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Fullerenes as Ion Propellants

  1. Sep 29, 2009 #1
    I'm x-posting this from the Aerospace Engineering forum, to see if I can get more responses here
    --------

    I'd read about the investigation into using C60 fullerenes as propellant in an ion engine, due to their high molecular weight and low ionization energy:

    http://linkinghub.elsevier.com/retrieve/pii/S0094576502001157 [Broken]

    By this reasoning, shouldn't buckyonions be even better candidates as propellant, since they have many layers, each of which would be influenced/polarized by the ionization/polarization of the adjacent layers?

    Furthermore, I'd also read about Silicon fullerenes, like Si60, which not only have even higher molecular weight, but also have high magnetic spin properties as well.

    http://www3.interscience.wiley.com/journal/93513554/abstract

    Wouldn't it be possible to use Silicon fullerenes as propellant under the Lorentz force, for even better thrust performance?
    What would be the main challenges or difficulties in doing so?
     
    Last edited by a moderator: May 4, 2017
  2. jcsd
  3. Sep 29, 2009 #2

    Astronuc

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    Staff: Mentor

    Fullerenes would be undersirable for ion propulsion precisely because of the large mass. Ideally one wants a low mass propellant that can be accelerated to highest possible speed. Low work function or ionzation energy is also desirable.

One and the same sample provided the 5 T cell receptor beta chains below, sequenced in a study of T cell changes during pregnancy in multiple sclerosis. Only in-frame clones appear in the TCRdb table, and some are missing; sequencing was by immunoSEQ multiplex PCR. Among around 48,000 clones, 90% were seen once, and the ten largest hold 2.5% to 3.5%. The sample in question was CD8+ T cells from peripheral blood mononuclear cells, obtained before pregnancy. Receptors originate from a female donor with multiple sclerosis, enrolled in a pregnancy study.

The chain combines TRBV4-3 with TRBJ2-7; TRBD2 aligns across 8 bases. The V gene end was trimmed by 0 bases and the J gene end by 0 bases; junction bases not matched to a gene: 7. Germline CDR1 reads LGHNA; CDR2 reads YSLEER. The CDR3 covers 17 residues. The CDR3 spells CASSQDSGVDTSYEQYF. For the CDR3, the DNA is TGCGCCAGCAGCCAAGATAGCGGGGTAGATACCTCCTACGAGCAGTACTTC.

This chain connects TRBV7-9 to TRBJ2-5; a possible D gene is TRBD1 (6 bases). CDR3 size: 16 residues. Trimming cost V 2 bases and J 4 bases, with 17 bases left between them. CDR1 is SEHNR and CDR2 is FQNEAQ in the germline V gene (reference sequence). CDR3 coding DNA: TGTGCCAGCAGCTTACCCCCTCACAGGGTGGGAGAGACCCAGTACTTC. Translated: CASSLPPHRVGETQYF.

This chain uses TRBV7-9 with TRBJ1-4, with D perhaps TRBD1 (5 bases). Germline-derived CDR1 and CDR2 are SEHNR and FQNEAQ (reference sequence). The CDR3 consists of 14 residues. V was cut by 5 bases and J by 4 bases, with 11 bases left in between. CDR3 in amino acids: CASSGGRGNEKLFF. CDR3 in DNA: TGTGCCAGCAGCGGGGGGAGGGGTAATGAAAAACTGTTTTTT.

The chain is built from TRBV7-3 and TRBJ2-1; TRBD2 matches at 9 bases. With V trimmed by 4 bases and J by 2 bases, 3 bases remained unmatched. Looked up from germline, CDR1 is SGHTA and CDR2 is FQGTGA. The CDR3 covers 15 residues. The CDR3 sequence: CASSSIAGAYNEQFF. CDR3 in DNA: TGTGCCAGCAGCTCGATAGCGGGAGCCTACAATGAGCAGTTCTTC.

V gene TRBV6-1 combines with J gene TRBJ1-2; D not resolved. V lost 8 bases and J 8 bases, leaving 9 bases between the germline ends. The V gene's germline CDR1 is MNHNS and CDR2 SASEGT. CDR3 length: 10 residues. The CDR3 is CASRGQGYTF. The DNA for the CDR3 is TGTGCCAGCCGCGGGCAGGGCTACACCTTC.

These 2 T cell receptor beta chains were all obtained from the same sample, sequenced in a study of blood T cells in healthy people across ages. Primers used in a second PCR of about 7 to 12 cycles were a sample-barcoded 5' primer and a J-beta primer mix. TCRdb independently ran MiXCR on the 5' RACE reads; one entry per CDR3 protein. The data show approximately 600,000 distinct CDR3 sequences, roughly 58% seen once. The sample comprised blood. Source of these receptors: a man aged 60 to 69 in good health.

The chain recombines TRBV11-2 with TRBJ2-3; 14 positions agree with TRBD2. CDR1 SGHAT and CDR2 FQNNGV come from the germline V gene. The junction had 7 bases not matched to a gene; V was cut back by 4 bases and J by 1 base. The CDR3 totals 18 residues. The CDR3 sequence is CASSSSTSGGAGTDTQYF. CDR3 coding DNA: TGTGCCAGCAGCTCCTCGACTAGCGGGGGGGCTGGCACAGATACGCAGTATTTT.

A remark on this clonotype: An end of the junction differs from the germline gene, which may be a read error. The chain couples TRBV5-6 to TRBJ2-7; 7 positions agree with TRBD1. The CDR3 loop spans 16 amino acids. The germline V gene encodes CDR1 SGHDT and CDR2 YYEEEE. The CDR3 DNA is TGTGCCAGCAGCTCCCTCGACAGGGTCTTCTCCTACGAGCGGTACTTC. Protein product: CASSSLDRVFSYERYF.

4. Sep 29, 2009 #3
    While I understand the desire for maximum kinetic energy per unit of propellant relative to the amount of energy expended, I've noticed that many feel that ion thrusters are handicapped by their lower thrust and thus their slower acceleration time, especially for missions to nearer bodies with their larger gravity wells.

    Consequently, for missions to the Moon, wouldn't it be useful to have an ion engine and/or propellant capable of providing comparatively better acceleration relative to existing ion thrusters, in order to reduce transit time?
    I realize that chemical rockets are better for acceleration and thrust, but at the same time they're far less efficient than ion engines on a propellant mass basis.
    If some compromise is to be made between mass efficiency and acceleration, wouldn't a higher-thrust ion engine be a better choice?

    The C60 ion propellant study I linked to claimed a better power to weight ratio relative to propellant mass. I assume that's because of better coupling between the fullerenes and the electric field of the thruster. That's why I was thinking that the Si60 with its unique magnetic properties might be better, because it would couple with both electric and magnetic (aka. "Lorentz") forces in a more efficient way.

    I was also thinking that the newer DS4G ion thruster design would work better with fullerene propellants, since it seems designed to avoid erosion of its grids by the ion propellant.

    Whether or not DS4G plus fullerenes are the optimal ion thruster combination, I'm wondering what the upper limit is on ion thrust, and whether it could ever be used for lunar liftoffs/landings by being scaled up beyond mere millinewtons?
     
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